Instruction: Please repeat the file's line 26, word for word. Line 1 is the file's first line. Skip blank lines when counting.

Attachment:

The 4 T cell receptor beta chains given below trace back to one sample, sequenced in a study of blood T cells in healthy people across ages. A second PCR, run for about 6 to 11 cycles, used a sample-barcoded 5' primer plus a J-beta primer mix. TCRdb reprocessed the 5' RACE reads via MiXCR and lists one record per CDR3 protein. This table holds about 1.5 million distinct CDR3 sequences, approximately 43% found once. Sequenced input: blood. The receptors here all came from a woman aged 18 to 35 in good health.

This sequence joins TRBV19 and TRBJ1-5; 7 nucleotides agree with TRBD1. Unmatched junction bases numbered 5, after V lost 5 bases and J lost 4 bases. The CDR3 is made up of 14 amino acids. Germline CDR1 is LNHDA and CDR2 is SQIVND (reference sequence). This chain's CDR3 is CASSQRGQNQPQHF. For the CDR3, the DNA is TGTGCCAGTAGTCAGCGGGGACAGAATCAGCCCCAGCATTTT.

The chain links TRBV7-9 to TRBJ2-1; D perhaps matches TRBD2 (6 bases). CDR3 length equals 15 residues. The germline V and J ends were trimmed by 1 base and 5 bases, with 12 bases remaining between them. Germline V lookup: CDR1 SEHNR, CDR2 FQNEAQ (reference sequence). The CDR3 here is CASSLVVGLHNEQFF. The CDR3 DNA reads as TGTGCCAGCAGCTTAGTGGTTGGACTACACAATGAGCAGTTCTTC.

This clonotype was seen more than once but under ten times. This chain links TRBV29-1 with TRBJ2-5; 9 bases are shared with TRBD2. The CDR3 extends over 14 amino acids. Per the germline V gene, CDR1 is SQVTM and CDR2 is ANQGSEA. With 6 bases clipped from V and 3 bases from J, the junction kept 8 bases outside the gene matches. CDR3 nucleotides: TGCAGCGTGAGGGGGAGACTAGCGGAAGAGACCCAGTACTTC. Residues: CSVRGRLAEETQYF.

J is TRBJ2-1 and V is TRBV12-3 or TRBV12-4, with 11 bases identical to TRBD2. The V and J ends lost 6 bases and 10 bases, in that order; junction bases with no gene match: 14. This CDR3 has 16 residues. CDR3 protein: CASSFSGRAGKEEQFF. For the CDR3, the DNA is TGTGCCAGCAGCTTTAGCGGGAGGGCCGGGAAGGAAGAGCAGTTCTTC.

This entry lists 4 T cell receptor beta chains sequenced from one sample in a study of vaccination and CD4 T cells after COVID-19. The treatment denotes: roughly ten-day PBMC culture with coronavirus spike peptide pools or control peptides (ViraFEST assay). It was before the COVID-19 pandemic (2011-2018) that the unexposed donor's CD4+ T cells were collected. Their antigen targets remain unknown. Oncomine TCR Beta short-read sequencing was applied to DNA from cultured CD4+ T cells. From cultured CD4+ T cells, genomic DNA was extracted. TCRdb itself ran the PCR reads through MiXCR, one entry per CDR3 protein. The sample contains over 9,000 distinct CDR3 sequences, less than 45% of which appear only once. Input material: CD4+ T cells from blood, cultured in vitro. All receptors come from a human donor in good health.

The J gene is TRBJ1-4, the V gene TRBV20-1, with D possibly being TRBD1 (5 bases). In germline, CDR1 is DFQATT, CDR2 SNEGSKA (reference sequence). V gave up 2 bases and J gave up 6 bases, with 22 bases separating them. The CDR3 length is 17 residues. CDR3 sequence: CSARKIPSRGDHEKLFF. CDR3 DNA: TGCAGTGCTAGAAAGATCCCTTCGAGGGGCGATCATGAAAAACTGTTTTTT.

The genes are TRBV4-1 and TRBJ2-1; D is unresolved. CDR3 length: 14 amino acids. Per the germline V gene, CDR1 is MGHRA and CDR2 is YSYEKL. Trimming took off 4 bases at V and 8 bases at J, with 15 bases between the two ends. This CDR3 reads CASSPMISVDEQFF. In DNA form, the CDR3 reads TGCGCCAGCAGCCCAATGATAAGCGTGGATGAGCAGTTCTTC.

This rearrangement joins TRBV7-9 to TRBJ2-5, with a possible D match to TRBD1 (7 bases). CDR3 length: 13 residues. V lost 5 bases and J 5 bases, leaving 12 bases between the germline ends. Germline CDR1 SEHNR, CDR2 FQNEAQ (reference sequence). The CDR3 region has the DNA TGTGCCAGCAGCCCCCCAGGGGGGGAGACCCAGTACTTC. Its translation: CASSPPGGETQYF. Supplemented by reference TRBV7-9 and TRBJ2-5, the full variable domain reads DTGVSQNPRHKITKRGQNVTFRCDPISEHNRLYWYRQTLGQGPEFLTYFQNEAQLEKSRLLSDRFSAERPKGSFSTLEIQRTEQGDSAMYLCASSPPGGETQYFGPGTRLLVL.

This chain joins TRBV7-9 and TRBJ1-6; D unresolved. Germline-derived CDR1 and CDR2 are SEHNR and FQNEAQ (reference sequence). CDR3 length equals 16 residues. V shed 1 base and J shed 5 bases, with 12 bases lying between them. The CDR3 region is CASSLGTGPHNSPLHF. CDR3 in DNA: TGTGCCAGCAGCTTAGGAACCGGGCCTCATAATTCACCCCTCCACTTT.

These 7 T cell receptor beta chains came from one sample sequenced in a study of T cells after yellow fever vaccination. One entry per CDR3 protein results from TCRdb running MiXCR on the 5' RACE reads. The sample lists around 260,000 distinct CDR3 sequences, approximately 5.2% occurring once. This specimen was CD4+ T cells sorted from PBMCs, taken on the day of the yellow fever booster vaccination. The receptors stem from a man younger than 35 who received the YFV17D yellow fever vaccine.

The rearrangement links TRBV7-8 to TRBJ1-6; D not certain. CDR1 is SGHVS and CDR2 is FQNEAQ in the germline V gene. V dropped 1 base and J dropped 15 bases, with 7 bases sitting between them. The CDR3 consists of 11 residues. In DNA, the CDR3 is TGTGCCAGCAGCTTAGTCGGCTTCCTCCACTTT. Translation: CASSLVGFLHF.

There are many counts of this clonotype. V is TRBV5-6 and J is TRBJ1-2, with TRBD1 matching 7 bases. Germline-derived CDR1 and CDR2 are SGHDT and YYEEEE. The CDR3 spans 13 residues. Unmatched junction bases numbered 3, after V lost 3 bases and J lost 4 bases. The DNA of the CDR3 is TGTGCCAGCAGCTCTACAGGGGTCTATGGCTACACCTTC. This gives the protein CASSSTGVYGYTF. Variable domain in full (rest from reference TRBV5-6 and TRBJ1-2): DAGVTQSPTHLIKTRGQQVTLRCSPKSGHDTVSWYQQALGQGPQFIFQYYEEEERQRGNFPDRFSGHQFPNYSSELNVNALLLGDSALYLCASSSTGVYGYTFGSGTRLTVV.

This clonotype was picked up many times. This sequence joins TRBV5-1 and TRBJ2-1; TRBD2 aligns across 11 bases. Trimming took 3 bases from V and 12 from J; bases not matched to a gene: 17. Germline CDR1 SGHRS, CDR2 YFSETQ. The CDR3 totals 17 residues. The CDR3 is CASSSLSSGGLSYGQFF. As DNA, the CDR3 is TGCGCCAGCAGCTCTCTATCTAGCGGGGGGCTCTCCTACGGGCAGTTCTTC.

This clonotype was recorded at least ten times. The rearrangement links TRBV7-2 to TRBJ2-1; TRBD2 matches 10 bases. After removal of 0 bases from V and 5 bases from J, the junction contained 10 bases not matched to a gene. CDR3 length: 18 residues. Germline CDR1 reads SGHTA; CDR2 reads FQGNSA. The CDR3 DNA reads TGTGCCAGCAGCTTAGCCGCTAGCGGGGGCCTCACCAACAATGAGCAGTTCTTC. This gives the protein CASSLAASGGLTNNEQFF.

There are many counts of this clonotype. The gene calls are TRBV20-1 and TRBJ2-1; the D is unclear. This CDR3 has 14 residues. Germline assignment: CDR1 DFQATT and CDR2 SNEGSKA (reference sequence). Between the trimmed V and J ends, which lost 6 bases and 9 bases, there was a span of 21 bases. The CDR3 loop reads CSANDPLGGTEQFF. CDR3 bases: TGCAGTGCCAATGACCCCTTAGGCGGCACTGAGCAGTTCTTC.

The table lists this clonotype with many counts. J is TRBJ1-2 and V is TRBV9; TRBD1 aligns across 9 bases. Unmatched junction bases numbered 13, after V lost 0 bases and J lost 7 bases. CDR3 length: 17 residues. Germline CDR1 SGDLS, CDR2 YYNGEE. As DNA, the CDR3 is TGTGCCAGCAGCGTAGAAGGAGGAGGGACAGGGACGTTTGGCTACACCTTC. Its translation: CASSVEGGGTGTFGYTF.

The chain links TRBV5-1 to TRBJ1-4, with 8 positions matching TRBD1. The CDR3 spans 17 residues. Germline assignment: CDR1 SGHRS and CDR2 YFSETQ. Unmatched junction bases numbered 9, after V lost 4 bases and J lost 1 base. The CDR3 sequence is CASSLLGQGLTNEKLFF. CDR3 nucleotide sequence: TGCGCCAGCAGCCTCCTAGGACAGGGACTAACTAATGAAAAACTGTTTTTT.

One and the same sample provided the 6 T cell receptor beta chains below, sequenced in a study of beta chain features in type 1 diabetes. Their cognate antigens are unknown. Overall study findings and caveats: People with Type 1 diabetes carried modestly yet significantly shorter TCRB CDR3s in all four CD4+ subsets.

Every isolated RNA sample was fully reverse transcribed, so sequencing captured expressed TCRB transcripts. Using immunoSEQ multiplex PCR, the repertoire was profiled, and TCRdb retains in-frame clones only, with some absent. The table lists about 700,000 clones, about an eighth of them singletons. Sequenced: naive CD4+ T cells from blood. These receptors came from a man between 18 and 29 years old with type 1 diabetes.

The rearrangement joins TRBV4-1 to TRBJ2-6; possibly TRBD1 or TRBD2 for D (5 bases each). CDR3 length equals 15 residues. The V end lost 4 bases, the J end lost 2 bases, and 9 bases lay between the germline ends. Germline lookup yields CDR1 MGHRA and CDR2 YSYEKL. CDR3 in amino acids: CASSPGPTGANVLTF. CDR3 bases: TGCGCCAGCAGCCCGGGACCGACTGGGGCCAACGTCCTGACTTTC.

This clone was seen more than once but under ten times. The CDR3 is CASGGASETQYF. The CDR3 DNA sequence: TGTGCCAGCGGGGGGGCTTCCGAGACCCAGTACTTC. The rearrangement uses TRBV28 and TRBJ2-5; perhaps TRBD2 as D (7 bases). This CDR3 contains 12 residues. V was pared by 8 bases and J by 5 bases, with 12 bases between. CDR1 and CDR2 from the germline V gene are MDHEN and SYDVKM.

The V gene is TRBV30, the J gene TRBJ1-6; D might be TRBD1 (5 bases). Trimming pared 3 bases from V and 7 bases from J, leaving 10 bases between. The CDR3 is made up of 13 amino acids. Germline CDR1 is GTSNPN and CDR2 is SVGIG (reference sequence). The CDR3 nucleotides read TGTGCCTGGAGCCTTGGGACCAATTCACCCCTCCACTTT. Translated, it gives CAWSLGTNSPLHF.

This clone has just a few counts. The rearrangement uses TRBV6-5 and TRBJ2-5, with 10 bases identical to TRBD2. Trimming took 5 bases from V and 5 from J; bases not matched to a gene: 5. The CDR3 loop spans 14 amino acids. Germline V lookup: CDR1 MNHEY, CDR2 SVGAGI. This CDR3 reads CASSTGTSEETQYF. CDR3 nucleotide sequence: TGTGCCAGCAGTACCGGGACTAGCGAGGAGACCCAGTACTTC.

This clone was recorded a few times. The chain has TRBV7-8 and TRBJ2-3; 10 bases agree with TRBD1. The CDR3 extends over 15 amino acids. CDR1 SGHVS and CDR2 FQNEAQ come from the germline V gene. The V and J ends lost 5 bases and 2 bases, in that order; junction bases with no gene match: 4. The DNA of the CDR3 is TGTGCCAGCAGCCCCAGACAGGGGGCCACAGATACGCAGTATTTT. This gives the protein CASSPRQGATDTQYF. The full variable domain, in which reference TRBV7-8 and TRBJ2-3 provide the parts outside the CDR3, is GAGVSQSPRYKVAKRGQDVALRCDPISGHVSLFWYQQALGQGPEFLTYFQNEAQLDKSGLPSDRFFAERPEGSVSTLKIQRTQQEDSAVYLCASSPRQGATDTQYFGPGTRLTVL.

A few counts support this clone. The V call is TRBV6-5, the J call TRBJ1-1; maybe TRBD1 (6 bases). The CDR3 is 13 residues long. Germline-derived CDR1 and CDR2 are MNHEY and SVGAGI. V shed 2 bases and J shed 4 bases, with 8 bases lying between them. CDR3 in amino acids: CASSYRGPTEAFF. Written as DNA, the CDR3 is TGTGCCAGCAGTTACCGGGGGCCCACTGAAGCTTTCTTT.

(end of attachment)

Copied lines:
A few counts support this clone. The V call is TRBV6-5, the J call TRBJ1-1; maybe TRBD1 (6 bases). The CDR3 is 13 residues long. Germline-derived CDR1 and CDR2 are MNHEY and SVGAGI. V shed 2 bases and J shed 4 bases, with 8 bases lying between them. CDR3 in amino acids: CASSYRGPTEAFF. Written as DNA, the CDR3 is TGTGCCAGCAGTTACCGGGGGCCCACTGAAGCTTTCTTT.